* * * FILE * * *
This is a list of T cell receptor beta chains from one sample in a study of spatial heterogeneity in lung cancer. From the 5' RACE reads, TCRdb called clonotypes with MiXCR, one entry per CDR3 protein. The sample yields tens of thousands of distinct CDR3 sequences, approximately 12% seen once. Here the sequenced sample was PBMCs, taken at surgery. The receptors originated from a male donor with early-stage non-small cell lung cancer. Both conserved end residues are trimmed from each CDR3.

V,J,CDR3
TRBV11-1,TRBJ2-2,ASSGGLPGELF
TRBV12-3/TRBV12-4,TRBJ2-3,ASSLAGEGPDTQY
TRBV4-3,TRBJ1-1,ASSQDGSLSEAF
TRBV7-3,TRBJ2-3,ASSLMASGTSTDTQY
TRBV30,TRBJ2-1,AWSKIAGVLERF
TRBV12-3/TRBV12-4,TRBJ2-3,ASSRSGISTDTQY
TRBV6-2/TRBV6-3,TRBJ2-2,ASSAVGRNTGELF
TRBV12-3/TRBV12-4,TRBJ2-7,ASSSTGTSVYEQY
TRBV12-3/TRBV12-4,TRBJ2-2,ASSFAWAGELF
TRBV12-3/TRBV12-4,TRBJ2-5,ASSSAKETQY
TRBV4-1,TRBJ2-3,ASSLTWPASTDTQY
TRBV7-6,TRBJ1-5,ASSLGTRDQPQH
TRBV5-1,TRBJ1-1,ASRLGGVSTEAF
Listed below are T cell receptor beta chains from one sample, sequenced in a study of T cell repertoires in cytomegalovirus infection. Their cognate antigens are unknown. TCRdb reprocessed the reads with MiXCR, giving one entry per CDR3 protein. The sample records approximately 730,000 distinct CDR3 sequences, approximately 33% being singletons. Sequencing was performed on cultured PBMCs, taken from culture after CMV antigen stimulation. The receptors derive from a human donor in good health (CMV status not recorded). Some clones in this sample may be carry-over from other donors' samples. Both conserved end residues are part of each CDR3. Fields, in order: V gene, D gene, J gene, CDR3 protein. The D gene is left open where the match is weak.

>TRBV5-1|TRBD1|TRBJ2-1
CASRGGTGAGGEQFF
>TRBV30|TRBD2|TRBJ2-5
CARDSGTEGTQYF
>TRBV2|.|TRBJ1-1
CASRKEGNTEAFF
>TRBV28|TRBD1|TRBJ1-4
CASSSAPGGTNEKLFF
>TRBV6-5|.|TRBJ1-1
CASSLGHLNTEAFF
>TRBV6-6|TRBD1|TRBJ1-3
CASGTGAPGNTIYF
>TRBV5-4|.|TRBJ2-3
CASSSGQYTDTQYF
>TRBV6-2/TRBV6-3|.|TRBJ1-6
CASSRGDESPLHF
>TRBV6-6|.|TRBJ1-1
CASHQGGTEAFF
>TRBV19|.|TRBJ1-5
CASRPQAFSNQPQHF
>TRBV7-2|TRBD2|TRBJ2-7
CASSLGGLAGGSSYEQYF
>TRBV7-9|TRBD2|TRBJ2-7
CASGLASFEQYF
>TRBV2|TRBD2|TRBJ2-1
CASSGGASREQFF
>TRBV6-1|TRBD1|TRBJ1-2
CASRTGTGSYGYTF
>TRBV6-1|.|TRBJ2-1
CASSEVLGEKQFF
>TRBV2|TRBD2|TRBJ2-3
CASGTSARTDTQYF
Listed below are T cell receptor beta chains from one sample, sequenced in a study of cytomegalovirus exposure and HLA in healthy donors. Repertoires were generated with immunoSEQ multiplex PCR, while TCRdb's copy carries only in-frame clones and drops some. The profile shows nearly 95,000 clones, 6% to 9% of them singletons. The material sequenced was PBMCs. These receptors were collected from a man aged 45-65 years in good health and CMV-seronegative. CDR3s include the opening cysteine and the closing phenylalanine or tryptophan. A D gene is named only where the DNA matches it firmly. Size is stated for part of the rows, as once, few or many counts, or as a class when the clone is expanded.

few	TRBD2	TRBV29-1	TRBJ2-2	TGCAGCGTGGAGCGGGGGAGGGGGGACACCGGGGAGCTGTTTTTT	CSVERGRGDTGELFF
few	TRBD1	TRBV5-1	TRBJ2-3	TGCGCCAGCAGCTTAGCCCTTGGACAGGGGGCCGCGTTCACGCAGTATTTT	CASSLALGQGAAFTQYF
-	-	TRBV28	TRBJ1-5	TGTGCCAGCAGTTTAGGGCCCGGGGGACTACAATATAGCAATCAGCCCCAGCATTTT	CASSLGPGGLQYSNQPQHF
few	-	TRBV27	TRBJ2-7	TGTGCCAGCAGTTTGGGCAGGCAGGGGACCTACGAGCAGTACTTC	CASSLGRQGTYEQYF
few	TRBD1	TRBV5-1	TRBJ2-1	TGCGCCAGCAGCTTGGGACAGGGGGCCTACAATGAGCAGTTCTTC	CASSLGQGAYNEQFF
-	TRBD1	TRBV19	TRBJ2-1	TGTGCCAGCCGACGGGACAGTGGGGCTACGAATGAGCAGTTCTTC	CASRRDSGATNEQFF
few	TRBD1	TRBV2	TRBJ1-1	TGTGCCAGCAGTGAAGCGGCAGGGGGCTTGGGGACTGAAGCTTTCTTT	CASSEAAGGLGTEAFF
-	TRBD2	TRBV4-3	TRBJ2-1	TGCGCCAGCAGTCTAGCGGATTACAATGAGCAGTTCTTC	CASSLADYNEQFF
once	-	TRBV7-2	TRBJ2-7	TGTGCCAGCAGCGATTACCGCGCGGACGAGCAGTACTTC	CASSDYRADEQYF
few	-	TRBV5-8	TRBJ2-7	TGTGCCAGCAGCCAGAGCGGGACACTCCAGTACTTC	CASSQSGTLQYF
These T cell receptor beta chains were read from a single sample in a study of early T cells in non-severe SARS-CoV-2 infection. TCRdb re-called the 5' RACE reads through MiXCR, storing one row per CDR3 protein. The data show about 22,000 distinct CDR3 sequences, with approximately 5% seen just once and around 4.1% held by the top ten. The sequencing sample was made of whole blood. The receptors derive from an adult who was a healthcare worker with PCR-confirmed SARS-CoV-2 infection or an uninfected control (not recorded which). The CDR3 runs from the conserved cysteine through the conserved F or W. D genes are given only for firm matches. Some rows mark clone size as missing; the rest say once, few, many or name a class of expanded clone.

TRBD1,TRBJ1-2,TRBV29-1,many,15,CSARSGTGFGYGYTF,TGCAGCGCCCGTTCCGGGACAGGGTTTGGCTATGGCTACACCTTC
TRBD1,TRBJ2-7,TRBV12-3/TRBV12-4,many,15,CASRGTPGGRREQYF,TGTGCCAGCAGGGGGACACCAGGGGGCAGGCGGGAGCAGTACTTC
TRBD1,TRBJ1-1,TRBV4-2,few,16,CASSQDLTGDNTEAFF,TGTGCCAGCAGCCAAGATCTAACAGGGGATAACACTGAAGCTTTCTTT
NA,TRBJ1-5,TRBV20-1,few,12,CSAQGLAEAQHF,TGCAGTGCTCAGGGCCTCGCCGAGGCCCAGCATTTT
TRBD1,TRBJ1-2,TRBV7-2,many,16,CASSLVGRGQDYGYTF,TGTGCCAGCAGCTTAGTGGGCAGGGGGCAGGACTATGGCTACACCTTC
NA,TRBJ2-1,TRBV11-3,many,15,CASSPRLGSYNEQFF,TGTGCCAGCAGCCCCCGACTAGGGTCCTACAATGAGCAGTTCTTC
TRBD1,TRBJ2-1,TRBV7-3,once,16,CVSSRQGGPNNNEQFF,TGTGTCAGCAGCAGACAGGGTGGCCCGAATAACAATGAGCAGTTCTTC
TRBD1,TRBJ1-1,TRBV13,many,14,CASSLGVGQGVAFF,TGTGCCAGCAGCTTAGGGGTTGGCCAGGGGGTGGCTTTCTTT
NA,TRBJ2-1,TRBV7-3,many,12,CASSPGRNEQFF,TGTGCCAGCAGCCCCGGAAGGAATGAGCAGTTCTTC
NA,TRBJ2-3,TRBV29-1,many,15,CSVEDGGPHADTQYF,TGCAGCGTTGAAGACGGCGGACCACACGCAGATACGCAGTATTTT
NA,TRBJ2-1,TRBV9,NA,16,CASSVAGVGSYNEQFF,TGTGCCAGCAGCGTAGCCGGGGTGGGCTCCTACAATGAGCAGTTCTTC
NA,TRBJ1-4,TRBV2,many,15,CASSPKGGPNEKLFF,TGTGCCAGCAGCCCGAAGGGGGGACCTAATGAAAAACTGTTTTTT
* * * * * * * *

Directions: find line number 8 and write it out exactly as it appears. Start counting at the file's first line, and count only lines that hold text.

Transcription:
TRBV12-3/TRBV12-4,TRBJ2-3,ASSRSGISTDTQY